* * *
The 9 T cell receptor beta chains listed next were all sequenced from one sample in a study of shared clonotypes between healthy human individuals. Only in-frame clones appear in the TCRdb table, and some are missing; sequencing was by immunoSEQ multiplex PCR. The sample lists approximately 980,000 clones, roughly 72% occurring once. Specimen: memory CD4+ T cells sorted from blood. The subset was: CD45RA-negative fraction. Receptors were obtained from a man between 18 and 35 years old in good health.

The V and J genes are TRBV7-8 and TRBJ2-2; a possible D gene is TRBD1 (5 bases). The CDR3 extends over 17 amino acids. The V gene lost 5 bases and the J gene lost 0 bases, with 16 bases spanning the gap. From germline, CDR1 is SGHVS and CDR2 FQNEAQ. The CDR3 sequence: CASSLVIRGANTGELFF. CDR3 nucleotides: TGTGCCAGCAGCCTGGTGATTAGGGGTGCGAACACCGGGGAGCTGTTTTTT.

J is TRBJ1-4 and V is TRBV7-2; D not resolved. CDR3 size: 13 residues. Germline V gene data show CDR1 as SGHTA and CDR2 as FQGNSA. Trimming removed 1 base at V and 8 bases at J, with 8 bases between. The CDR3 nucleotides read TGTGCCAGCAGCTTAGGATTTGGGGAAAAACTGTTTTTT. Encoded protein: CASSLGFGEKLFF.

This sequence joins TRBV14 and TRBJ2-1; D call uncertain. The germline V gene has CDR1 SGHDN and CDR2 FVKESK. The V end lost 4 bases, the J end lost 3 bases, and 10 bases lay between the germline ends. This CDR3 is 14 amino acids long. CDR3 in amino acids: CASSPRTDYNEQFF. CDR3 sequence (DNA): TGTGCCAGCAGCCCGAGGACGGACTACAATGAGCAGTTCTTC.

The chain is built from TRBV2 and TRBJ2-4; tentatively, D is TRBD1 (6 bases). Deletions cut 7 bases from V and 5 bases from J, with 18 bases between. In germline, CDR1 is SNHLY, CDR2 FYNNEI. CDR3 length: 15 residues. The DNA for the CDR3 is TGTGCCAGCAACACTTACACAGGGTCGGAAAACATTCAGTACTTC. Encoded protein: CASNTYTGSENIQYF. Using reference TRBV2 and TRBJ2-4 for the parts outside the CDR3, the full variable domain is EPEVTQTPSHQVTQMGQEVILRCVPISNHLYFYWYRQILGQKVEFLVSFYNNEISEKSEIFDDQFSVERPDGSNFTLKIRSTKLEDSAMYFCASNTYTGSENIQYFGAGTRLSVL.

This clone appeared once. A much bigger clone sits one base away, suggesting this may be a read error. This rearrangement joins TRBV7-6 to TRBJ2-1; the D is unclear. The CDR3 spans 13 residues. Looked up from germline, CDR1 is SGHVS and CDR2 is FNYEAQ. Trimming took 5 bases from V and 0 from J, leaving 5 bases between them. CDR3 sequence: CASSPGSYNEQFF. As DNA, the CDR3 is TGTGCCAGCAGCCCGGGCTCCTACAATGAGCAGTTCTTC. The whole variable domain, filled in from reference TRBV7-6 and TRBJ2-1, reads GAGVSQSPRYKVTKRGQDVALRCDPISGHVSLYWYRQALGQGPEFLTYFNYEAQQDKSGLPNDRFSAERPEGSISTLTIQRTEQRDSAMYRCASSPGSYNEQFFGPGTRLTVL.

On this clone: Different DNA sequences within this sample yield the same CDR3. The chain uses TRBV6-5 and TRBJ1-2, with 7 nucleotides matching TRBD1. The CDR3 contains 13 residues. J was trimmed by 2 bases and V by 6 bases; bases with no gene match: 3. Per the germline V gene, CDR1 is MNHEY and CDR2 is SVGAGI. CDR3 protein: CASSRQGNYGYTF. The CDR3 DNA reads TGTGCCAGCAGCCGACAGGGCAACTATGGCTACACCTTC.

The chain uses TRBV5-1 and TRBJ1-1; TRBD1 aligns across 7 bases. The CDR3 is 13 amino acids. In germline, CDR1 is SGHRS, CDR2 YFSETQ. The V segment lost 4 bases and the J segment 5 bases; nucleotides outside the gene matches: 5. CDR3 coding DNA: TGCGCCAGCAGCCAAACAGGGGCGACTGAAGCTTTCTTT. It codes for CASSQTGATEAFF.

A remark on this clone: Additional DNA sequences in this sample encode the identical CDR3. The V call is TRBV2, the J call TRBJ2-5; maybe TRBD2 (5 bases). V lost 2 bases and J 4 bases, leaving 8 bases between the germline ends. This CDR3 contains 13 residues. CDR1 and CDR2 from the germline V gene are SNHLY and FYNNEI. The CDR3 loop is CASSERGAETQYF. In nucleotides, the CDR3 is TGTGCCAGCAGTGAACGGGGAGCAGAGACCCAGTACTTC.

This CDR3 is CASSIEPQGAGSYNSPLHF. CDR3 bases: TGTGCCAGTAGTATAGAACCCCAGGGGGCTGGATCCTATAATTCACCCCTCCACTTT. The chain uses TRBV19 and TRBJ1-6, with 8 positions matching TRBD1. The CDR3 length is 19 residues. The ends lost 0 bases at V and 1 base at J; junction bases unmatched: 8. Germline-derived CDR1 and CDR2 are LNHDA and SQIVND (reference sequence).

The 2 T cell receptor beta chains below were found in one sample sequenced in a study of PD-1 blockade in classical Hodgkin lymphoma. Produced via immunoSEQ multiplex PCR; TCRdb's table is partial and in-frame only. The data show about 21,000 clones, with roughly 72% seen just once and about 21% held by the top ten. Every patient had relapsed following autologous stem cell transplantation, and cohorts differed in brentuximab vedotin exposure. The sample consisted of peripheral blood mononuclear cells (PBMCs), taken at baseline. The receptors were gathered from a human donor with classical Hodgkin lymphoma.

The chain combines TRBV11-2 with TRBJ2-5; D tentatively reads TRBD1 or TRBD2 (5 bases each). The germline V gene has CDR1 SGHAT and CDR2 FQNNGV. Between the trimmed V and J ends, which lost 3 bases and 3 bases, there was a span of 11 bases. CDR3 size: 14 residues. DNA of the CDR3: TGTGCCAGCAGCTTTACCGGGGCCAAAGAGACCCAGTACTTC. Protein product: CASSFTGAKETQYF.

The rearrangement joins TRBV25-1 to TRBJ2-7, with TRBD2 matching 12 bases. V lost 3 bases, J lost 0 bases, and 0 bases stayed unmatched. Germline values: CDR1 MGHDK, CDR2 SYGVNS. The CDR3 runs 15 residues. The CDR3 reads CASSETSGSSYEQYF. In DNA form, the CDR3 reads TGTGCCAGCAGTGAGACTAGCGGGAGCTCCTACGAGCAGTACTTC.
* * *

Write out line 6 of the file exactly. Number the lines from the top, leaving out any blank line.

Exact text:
This clone appeared once. A much bigger clone sits one base away, suggesting this may be a read error. This rearrangement joins TRBV7-6 to TRBJ2-1; the D is unclear. The CDR3 spans 13 residues. Looked up from germline, CDR1 is SGHVS and CDR2 is FNYEAQ. Trimming took 5 bases from V and 0 from J, leaving 5 bases between them. CDR3 sequence: CASSPGSYNEQFF. As DNA, the CDR3 is TGTGCCAGCAGCCCGGGCTCCTACAATGAGCAGTTCTTC. The whole variable domain, filled in from reference TRBV7-6 and TRBJ2-1, reads GAGVSQSPRYKVTKRGQDVALRCDPISGHVSLYWYRQALGQGPEFLTYFNYEAQQDKSGLPNDRFSAERPEGSISTLTIQRTEQRDSAMYRCASSPGSYNEQFFGPGTRLTVL.